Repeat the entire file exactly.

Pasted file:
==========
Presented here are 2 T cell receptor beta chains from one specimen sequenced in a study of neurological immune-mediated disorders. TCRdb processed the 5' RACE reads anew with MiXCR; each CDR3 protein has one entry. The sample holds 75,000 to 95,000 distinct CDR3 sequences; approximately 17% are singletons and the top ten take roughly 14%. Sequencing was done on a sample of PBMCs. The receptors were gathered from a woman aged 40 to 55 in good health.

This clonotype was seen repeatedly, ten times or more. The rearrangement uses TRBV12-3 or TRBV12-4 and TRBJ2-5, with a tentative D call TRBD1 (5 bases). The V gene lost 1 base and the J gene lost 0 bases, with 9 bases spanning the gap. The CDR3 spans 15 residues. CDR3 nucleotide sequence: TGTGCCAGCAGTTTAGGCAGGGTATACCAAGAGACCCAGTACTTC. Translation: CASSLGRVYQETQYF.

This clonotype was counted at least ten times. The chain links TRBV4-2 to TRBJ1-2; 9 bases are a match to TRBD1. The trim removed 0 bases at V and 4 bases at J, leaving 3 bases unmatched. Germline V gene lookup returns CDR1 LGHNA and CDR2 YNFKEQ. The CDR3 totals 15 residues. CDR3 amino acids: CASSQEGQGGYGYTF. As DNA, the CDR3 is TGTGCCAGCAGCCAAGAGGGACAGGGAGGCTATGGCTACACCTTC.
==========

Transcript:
Presented here are 2 T cell receptor beta chains from one specimen sequenced in a study of neurological immune-mediated disorders. TCRdb processed the 5' RACE reads anew with MiXCR; each CDR3 protein has one entry. The sample holds 75,000 to 95,000 distinct CDR3 sequences; approximately 17% are singletons and the top ten take roughly 14%. Sequencing was done on a sample of PBMCs. The receptors were gathered from a woman aged 40 to 55 in good health.

This clonotype was seen repeatedly, ten times or more. The rearrangement uses TRBV12-3 or TRBV12-4 and TRBJ2-5, with a tentative D call TRBD1 (5 bases). The V gene lost 1 base and the J gene lost 0 bases, with 9 bases spanning the gap. The CDR3 spans 15 residues. CDR3 nucleotide sequence: TGTGCCAGCAGTTTAGGCAGGGTATACCAAGAGACCCAGTACTTC. Translation: CASSLGRVYQETQYF.

This clonotype was counted at least ten times. The chain links TRBV4-2 to TRBJ1-2; 9 bases are a match to TRBD1. The trim removed 0 bases at V and 4 bases at J, leaving 3 bases unmatched. Germline V gene lookup returns CDR1 LGHNA and CDR2 YNFKEQ. The CDR3 totals 15 residues. CDR3 amino acids: CASSQEGQGGYGYTF. As DNA, the CDR3 is TGTGCCAGCAGCCAAGAGGGACAGGGAGGCTATGGCTACACCTTC.